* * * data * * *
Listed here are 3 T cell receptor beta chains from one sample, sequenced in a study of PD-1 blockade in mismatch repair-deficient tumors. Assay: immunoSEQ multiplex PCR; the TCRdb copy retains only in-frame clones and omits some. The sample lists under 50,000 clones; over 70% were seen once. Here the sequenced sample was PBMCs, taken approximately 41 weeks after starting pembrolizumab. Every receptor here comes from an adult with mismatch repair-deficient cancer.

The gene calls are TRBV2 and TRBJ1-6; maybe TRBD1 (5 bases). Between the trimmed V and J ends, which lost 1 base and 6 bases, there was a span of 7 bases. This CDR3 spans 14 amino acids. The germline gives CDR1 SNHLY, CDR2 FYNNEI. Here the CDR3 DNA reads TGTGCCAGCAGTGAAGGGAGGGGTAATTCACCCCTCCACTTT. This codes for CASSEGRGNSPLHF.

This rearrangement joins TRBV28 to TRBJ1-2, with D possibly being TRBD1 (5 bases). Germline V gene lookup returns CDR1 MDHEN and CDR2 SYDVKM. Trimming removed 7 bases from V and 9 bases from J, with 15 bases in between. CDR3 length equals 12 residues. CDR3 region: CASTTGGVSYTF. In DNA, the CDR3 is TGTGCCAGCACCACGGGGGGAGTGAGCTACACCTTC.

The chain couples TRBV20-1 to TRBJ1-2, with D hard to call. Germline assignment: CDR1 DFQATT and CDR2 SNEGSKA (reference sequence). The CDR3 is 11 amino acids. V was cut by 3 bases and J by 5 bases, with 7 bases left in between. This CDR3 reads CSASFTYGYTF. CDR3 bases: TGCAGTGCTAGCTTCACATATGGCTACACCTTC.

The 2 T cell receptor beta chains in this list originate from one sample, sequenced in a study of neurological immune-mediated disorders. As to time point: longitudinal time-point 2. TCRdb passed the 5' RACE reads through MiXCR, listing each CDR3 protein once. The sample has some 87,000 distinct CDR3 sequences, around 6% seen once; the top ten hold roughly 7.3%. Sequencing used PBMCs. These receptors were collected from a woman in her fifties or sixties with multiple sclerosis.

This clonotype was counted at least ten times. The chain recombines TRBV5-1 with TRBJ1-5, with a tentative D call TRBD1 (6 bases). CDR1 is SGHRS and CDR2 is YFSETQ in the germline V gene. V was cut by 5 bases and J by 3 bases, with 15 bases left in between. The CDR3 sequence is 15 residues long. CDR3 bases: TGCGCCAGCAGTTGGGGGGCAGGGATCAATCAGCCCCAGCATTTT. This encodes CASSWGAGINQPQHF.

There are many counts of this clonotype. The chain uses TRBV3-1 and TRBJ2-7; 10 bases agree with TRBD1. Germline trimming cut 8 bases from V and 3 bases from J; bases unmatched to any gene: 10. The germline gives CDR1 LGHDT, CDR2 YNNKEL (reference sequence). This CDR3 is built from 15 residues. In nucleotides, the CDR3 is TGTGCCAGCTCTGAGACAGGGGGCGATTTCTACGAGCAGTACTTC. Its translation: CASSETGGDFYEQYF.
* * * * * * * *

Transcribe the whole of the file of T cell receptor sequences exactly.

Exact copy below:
Listed here are 3 T cell receptor beta chains from one sample, sequenced in a study of PD-1 blockade in mismatch repair-deficient tumors. Assay: immunoSEQ multiplex PCR; the TCRdb copy retains only in-frame clones and omits some. The sample lists under 50,000 clones; over 70% were seen once. Here the sequenced sample was PBMCs, taken approximately 41 weeks after starting pembrolizumab. Every receptor here comes from an adult with mismatch repair-deficient cancer.

The gene calls are TRBV2 and TRBJ1-6; maybe TRBD1 (5 bases). Between the trimmed V and J ends, which lost 1 base and 6 bases, there was a span of 7 bases. This CDR3 spans 14 amino acids. The germline gives CDR1 SNHLY, CDR2 FYNNEI. Here the CDR3 DNA reads TGTGCCAGCAGTGAAGGGAGGGGTAATTCACCCCTCCACTTT. This codes for CASSEGRGNSPLHF.

This rearrangement joins TRBV28 to TRBJ1-2, with D possibly being TRBD1 (5 bases). Germline V gene lookup returns CDR1 MDHEN and CDR2 SYDVKM. Trimming removed 7 bases from V and 9 bases from J, with 15 bases in between. CDR3 length equals 12 residues. CDR3 region: CASTTGGVSYTF. In DNA, the CDR3 is TGTGCCAGCACCACGGGGGGAGTGAGCTACACCTTC.

The chain couples TRBV20-1 to TRBJ1-2, with D hard to call. Germline assignment: CDR1 DFQATT and CDR2 SNEGSKA (reference sequence). The CDR3 is 11 amino acids. V was cut by 3 bases and J by 5 bases, with 7 bases left in between. This CDR3 reads CSASFTYGYTF. CDR3 bases: TGCAGTGCTAGCTTCACATATGGCTACACCTTC.

The 2 T cell receptor beta chains in this list originate from one sample, sequenced in a study of neurological immune-mediated disorders. As to time point: longitudinal time-point 2. TCRdb passed the 5' RACE reads through MiXCR, listing each CDR3 protein once. The sample has some 87,000 distinct CDR3 sequences, around 6% seen once; the top ten hold roughly 7.3%. Sequencing used PBMCs. These receptors were collected from a woman in her fifties or sixties with multiple sclerosis.

This clonotype was counted at least ten times. The chain recombines TRBV5-1 with TRBJ1-5, with a tentative D call TRBD1 (6 bases). CDR1 is SGHRS and CDR2 is YFSETQ in the germline V gene. V was cut by 5 bases and J by 3 bases, with 15 bases left in between. The CDR3 sequence is 15 residues long. CDR3 bases: TGCGCCAGCAGTTGGGGGGCAGGGATCAATCAGCCCCAGCATTTT. This encodes CASSWGAGINQPQHF.

There are many counts of this clonotype. The chain uses TRBV3-1 and TRBJ2-7; 10 bases agree with TRBD1. Germline trimming cut 8 bases from V and 3 bases from J; bases unmatched to any gene: 10. The germline gives CDR1 LGHDT, CDR2 YNNKEL (reference sequence). This CDR3 is built from 15 residues. In nucleotides, the CDR3 is TGTGCCAGCTCTGAGACAGGGGGCGATTTCTACGAGCAGTACTTC. Its translation: CASSETGGDFYEQYF.